An industry veteran, Frank Meek has been with Orkin since 1986. In 2003, he was named among the future leaders of the pest management industry in Pest Control Technology magazine’s “40 Under 40” ranking. Currently, as the International Technical and Training Director, Mr. Meek provides technical support and training in both sales and service to Orkin's international franchises, helping them grow and develop in their specific markets. As a board-certified entomologist, Mr. Meek teaches Integrated Pest Management principles and can explain how to use all available methodologies to prevent pest infestations in various commercial settings. Mr. Meek can be contacted at 404-888-2898 or fmeek@rollinscorp.com Extended Bio...

HotelExecutive.com retains the copyright to the articles published in the Hotel Business Review. Articles cannot be republished without prior written consent by HotelExecutive.com.

Receive our daily newsletter with the latest breaking news and hotel management best practices.
Hotel Business Review on Facebook
RESOURCE CENTER - SEARCH ARCHIVES
General Search:

NOVEMBER: Architecture & Design: Authentic, Interactive and Immersive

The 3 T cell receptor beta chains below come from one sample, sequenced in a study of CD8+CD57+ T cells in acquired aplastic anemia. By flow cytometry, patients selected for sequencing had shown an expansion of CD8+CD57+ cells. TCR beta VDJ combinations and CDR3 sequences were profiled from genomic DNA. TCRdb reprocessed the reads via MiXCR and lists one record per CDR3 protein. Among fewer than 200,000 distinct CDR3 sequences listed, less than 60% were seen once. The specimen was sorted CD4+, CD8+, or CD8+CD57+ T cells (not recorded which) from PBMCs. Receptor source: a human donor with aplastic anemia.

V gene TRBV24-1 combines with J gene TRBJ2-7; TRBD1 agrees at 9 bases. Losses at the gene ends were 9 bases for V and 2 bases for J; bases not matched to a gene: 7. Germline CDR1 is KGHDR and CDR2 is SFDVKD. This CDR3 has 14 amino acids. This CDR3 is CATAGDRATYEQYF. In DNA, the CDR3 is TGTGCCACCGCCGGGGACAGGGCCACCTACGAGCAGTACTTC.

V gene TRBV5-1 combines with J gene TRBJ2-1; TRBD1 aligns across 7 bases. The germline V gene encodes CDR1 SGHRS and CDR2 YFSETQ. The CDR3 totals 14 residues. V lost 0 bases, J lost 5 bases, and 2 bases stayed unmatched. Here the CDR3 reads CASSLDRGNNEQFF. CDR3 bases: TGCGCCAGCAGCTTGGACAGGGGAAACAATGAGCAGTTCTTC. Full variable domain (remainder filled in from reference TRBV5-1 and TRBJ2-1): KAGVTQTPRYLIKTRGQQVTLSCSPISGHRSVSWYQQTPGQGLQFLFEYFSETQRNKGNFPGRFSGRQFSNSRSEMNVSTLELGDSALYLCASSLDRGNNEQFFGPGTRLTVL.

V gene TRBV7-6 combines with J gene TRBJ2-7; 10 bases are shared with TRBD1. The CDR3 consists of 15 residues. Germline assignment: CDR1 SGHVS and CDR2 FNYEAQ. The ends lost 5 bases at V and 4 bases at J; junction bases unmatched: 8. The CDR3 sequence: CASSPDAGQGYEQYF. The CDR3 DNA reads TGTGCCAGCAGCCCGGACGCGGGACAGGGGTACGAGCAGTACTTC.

Brian Obie

When people arrive at a hotel they have usually traveled a long distance. They are typically tired and stressed to some degree or another depending on how easy or difficult the journey. When they finally come into our driveway and understand this is where they should be – with the valet right there ready to greet them – they get the sense that they can finally relax. There’s a huge sense of relief. They now can begin their business trip or holiday with the family knowing they will be rested and renewed. READ MORE

Rob Uhrin

When you think of the word resort, what comes to mind? Upscale amenities such as white sandy beaches, luxury pools, first class dining and entertainment and the ultimate spa experience to name a few. The word “resort” probably does not conjure up images of urban cityscapes, or streets filled with busy pedestrians in business suits. There is a new class of resorts coming to the fore in the hospitality industry right now called urban resorts. This article will explore this new type of transformational city design and how to achieve it. READ MORE

Vince  Stroop

In a time when experiences are moments-long and shared over Instagram by many users, it is hard to top the surprise factor when it comes to creating a new destination. Nor should we, as hotel designers, try. With the pace of changing trends that is being communicated to us by branding agencies, designing the next new thing can be tempting. But I am not sure that’s what guests genuinely seek. And judging from the rise of Airbnb, I may be right on my guess that guests want memorable, meaningful experiences, not more selfies. READ MORE

Michael Tall